Regulator ‘expects’ ESB to sell electric vehicle charging network
Electricity customers will no longer be partly funding assets through charges, CRU says
A Volvo hybrid car connected to a charging point. Photograph: Phil Noble/Reuters
The energy regulator has said ESB Networks should sell the electric vehicle charging network and not spend any more customers’ money developing it.
ESB Networks developed the electric vehicle charging network with €25 million in funding sourced through a levy on electricity customers’ bills, €6 million of their own resources and EU funding, which brought the project to an estimated €40 million.
But in a decision announced at the weekend, the Commission for Regulation of Utilities (CRU) said ESB customers should not be expected to cross subsidise the development of the network.
The Commission said it “expects” ESB networks to sell the network to recoup money for its “investors”. It also said that pending a sale the network should be “maintained by ESBN on a commercial basis”, meaning charges should apply for its use and maintenance.
The network currently provides free electricity for drivers of electric vehicles at some 840 alternating current (AC) charging points across the Republic, mainly based in towns.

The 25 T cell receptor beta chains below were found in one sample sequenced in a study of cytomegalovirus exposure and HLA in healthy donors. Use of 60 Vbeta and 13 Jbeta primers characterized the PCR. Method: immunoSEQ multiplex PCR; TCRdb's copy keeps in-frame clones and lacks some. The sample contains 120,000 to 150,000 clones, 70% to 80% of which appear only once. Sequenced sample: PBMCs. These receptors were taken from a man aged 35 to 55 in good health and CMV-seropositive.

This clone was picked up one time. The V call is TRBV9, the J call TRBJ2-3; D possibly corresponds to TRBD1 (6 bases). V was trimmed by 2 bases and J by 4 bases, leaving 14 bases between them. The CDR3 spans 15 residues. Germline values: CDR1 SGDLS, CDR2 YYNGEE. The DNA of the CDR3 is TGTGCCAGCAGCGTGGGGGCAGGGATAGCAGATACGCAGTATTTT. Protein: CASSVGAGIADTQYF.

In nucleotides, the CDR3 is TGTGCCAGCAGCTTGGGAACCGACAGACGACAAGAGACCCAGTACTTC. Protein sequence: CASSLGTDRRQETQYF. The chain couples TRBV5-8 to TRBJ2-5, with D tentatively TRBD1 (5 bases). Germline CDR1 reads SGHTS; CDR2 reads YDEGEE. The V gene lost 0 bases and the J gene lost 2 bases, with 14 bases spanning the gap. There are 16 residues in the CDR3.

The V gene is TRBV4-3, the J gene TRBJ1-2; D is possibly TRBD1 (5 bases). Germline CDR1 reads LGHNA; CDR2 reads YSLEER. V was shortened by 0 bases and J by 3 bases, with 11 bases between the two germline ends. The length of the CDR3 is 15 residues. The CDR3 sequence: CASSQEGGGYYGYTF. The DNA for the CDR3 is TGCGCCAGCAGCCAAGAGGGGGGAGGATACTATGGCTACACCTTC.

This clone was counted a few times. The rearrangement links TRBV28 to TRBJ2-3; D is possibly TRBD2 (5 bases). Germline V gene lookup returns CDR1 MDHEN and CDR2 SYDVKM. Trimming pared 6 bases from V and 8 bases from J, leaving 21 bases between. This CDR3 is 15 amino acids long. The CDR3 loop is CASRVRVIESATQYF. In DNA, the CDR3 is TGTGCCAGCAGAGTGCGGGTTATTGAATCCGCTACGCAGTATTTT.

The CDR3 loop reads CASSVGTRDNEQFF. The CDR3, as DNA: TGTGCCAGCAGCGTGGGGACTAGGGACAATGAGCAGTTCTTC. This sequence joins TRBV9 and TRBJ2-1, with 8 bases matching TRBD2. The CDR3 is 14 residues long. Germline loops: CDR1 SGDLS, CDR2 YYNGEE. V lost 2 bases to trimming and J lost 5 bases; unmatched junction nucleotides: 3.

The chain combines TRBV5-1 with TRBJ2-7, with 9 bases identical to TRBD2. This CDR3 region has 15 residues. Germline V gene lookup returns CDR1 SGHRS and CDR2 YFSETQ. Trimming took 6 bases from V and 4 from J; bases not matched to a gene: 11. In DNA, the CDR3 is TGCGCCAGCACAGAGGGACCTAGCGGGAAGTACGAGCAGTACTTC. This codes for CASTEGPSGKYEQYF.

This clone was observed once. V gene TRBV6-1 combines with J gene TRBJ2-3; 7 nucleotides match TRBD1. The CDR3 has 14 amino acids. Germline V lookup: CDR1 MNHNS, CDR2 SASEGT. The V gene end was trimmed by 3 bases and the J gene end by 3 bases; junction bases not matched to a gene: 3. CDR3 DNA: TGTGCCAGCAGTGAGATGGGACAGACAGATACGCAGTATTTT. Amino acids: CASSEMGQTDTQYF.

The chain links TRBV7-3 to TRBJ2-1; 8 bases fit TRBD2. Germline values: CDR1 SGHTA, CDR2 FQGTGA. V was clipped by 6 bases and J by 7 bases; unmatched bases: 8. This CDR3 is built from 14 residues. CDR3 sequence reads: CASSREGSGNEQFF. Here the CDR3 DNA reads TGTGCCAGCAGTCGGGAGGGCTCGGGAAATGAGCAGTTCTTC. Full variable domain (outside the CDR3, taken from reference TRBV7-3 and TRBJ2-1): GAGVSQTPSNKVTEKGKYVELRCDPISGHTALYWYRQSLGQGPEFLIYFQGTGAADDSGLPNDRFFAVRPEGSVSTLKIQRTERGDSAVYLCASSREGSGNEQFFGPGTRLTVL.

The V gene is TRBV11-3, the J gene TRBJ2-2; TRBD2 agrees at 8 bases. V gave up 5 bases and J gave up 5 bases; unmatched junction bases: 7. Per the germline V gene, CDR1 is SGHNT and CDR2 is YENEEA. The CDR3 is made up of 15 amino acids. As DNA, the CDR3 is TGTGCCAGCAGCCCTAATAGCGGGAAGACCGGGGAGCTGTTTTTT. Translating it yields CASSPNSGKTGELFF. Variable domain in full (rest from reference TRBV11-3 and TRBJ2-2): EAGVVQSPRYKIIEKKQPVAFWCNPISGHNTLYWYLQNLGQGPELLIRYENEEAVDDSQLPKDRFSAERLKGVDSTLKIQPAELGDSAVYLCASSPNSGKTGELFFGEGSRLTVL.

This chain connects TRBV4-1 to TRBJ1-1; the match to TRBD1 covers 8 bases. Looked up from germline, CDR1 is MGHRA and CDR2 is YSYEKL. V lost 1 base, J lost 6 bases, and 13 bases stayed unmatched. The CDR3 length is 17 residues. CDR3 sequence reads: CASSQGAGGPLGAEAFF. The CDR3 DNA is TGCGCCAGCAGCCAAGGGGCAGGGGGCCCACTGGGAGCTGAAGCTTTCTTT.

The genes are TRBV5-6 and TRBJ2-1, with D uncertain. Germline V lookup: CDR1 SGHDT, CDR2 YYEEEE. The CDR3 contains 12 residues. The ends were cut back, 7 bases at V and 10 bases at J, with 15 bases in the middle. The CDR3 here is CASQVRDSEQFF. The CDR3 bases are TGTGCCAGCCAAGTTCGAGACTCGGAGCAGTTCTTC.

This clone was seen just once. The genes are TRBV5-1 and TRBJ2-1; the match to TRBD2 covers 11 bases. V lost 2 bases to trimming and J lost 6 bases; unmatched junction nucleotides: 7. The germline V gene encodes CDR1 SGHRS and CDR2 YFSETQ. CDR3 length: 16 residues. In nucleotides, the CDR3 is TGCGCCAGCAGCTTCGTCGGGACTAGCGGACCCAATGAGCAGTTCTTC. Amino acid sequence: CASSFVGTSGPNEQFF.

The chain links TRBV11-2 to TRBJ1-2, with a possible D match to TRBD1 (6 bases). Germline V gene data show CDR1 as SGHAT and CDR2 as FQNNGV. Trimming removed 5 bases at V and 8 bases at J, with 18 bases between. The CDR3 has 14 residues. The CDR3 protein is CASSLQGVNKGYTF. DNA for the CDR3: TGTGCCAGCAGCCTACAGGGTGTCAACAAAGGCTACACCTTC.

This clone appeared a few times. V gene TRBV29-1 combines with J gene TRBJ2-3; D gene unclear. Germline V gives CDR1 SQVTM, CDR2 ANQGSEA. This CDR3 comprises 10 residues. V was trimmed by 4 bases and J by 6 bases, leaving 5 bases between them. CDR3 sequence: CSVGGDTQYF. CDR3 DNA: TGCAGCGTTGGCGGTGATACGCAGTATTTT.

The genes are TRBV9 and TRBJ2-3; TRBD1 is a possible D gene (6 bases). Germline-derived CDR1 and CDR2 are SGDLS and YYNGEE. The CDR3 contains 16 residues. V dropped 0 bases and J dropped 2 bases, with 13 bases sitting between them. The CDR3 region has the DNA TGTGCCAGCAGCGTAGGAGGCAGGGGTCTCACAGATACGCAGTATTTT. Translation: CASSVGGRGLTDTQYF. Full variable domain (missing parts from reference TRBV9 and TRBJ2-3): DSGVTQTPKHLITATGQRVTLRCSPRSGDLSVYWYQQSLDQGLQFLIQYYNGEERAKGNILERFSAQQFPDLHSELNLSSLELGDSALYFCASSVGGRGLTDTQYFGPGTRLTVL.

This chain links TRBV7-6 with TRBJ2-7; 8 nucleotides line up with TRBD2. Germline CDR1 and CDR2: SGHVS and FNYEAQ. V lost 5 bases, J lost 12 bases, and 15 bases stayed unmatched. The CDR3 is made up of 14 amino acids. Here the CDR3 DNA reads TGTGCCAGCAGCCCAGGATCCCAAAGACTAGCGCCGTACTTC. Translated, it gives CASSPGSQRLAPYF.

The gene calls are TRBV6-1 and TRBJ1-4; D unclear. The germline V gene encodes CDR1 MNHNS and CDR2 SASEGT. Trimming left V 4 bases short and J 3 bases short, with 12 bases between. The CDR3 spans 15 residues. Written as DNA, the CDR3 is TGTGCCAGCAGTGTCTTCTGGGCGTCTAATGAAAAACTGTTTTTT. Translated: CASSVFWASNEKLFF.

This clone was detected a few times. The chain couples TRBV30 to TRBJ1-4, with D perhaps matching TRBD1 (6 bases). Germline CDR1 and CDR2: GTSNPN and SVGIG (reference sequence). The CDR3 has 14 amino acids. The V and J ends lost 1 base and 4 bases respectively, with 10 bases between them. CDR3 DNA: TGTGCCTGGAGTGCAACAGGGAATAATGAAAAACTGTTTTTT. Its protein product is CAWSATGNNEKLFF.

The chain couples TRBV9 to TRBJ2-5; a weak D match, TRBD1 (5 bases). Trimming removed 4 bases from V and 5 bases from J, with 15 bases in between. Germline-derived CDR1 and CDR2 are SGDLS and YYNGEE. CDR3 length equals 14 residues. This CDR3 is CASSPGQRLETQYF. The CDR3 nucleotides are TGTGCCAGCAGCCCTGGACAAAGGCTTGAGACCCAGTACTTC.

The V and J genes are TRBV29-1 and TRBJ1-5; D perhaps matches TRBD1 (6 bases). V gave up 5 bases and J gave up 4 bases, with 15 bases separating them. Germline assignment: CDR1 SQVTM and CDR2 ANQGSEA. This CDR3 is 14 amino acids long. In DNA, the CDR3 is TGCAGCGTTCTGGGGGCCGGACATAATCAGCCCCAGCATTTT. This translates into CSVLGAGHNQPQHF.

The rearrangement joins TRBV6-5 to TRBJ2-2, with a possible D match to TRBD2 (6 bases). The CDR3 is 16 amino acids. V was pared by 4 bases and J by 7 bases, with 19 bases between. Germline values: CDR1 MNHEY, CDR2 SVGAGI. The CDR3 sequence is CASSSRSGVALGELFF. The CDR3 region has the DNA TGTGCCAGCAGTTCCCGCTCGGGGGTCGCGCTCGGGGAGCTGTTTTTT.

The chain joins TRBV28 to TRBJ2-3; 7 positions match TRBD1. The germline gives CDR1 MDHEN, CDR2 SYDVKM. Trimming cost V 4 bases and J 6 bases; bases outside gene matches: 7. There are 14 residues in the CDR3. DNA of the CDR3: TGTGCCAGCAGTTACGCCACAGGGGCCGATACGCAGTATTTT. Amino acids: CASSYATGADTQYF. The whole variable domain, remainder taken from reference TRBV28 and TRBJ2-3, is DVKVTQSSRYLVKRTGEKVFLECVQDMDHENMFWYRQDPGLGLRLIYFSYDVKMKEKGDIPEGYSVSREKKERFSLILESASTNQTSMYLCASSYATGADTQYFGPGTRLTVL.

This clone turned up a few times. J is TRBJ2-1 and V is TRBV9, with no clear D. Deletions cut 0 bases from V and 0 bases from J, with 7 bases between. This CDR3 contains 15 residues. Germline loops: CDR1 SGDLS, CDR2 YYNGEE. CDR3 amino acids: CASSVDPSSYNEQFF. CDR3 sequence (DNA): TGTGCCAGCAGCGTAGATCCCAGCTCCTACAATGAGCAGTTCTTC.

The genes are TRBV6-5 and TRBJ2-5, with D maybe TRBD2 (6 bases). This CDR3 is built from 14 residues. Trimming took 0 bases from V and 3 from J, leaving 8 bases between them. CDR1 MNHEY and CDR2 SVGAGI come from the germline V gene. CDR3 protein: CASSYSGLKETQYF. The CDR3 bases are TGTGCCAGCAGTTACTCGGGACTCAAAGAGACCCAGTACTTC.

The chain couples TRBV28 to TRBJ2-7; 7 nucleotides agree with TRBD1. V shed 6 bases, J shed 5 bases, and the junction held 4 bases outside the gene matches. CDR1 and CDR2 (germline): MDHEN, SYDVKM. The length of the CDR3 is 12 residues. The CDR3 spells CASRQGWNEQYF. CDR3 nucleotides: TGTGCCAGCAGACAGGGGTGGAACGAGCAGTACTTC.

A further 70 direct current (DC) charging points are located along key inter urban motorways.
AC charge points can take up to six hours to fully charge an electric car, depending on the vehicle. DC or “fast charge” points as they are known typically provide about an 80 per cent charge in 30 minutes.
However, the Commission for Regulation of Utilities (CRU), formerly the Commission for Energy regulation, said the electric vehicle network infrastructure should “either be sold or maintained by ESBN on a commercial basis”.
The CRU is also of the view that the current network value is “minimal”. Because of this “the CRU considers that, at the current time, the assets should remain in ESBN’s ownership for a transitional period”.
“Moreover, the CRU has decided that there will be no further funding of the assets through charges” on its electricity customers.
“Therefore any further funding required would have to come from other sources such as, for example, subsidies or from fees recovered from the users of EVs.”
A “commercial basis” would involve charges for electric vehicle users. But with numbers of electric vehicle users fewer than 4,000, the commercial basis would be unlikely to raise enough money to develop the network which is already overcrowded and deficient in parts.
There is just one fast charging machine in Co Kerry, for example, while facilities for newer vehicles such as the Hyundai Ioniq are extremely scarce on the network.
The CRU expects that until the sale is ready, ESB Networks will ensure that the assets are adequately operated and maintained.
The Government initially committed in 2008 to having 10 per cent of its vehicle fleet, some 250,000 vehicles running on electricity by 2020. A major factor in this was the aim to reduce greenhouse gas emissions and potential EU fines. However, the target was whittled down to 50,000, and later was refined to 20,000.
Earlier this year a new target was set that by 2030 all new cars and vans sold in the country will be “zero-emissions capable”. There are currently 25 electric vehicle models available – just two were on the market when electric vehicle grants were introduced in 2011.